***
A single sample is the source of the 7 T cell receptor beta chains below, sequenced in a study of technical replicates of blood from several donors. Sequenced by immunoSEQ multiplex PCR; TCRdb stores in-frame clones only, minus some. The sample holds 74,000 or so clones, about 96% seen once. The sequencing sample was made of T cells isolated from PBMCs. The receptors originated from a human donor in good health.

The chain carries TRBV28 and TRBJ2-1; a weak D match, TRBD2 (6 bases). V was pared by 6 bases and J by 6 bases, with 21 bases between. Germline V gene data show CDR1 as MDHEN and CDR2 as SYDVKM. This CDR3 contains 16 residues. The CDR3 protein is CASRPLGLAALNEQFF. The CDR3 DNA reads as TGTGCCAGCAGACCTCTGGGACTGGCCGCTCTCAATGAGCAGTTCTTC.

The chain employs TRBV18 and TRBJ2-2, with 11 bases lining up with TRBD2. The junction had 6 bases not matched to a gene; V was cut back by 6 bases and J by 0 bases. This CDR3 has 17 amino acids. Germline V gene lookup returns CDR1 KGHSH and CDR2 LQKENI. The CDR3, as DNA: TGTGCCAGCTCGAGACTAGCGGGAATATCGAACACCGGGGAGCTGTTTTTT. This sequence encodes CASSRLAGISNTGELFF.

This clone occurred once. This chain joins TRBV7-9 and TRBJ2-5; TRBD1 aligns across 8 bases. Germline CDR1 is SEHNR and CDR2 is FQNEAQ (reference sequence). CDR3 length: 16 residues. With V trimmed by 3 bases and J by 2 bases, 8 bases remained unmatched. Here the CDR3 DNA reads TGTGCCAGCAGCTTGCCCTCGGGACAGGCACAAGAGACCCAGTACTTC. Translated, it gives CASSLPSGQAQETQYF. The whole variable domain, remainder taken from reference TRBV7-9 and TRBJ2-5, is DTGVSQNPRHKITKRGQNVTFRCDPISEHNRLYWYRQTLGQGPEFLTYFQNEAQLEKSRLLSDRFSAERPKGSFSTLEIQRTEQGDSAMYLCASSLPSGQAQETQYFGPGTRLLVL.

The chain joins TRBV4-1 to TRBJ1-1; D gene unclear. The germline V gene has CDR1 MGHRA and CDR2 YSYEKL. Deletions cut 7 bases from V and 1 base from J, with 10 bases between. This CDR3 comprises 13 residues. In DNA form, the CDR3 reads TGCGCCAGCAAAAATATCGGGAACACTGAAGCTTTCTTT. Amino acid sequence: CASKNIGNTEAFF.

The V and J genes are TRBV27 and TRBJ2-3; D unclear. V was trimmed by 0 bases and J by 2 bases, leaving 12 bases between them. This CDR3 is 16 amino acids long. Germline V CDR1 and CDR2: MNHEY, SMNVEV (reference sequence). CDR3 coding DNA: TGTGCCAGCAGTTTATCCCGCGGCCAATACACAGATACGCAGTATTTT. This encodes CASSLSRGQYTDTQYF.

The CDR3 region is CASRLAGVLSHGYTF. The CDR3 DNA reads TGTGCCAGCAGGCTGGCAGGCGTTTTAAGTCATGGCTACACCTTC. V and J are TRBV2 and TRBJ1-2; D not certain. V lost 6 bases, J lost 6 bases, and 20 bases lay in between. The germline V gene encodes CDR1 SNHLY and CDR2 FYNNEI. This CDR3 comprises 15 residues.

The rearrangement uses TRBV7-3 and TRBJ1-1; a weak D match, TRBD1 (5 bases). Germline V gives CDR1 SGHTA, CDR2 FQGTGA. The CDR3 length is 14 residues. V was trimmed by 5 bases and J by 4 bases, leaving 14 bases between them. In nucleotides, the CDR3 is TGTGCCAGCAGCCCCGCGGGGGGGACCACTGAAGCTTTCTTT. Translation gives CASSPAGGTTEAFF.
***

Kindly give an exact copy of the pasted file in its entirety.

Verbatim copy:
A single sample is the source of the 7 T cell receptor beta chains below, sequenced in a study of technical replicates of blood from several donors. Sequenced by immunoSEQ multiplex PCR; TCRdb stores in-frame clones only, minus some. The sample holds 74,000 or so clones, about 96% seen once. The sequencing sample was made of T cells isolated from PBMCs. The receptors originated from a human donor in good health.

The chain carries TRBV28 and TRBJ2-1; a weak D match, TRBD2 (6 bases). V was pared by 6 bases and J by 6 bases, with 21 bases between. Germline V gene data show CDR1 as MDHEN and CDR2 as SYDVKM. This CDR3 contains 16 residues. The CDR3 protein is CASRPLGLAALNEQFF. The CDR3 DNA reads as TGTGCCAGCAGACCTCTGGGACTGGCCGCTCTCAATGAGCAGTTCTTC.

The chain employs TRBV18 and TRBJ2-2, with 11 bases lining up with TRBD2. The junction had 6 bases not matched to a gene; V was cut back by 6 bases and J by 0 bases. This CDR3 has 17 amino acids. Germline V gene lookup returns CDR1 KGHSH and CDR2 LQKENI. The CDR3, as DNA: TGTGCCAGCTCGAGACTAGCGGGAATATCGAACACCGGGGAGCTGTTTTTT. This sequence encodes CASSRLAGISNTGELFF.

This clone occurred once. This chain joins TRBV7-9 and TRBJ2-5; TRBD1 aligns across 8 bases. Germline CDR1 is SEHNR and CDR2 is FQNEAQ (reference sequence). CDR3 length: 16 residues. With V trimmed by 3 bases and J by 2 bases, 8 bases remained unmatched. Here the CDR3 DNA reads TGTGCCAGCAGCTTGCCCTCGGGACAGGCACAAGAGACCCAGTACTTC. Translated, it gives CASSLPSGQAQETQYF. The whole variable domain, remainder taken from reference TRBV7-9 and TRBJ2-5, is DTGVSQNPRHKITKRGQNVTFRCDPISEHNRLYWYRQTLGQGPEFLTYFQNEAQLEKSRLLSDRFSAERPKGSFSTLEIQRTEQGDSAMYLCASSLPSGQAQETQYFGPGTRLLVL.

The chain joins TRBV4-1 to TRBJ1-1; D gene unclear. The germline V gene has CDR1 MGHRA and CDR2 YSYEKL. Deletions cut 7 bases from V and 1 base from J, with 10 bases between. This CDR3 comprises 13 residues. In DNA form, the CDR3 reads TGCGCCAGCAAAAATATCGGGAACACTGAAGCTTTCTTT. Amino acid sequence: CASKNIGNTEAFF.

The V and J genes are TRBV27 and TRBJ2-3; D unclear. V was trimmed by 0 bases and J by 2 bases, leaving 12 bases between them. This CDR3 is 16 amino acids long. Germline V CDR1 and CDR2: MNHEY, SMNVEV (reference sequence). CDR3 coding DNA: TGTGCCAGCAGTTTATCCCGCGGCCAATACACAGATACGCAGTATTTT. This encodes CASSLSRGQYTDTQYF.

The CDR3 region is CASRLAGVLSHGYTF. The CDR3 DNA reads TGTGCCAGCAGGCTGGCAGGCGTTTTAAGTCATGGCTACACCTTC. V and J are TRBV2 and TRBJ1-2; D not certain. V lost 6 bases, J lost 6 bases, and 20 bases lay in between. The germline V gene encodes CDR1 SNHLY and CDR2 FYNNEI. This CDR3 comprises 15 residues.

The rearrangement uses TRBV7-3 and TRBJ1-1; a weak D match, TRBD1 (5 bases). Germline V gives CDR1 SGHTA, CDR2 FQGTGA. The CDR3 length is 14 residues. V was trimmed by 5 bases and J by 4 bases, leaving 14 bases between them. In nucleotides, the CDR3 is TGTGCCAGCAGCCCCGCGGGGGGGACCACTGAAGCTTTCTTT. Translation gives CASSPAGGTTEAFF.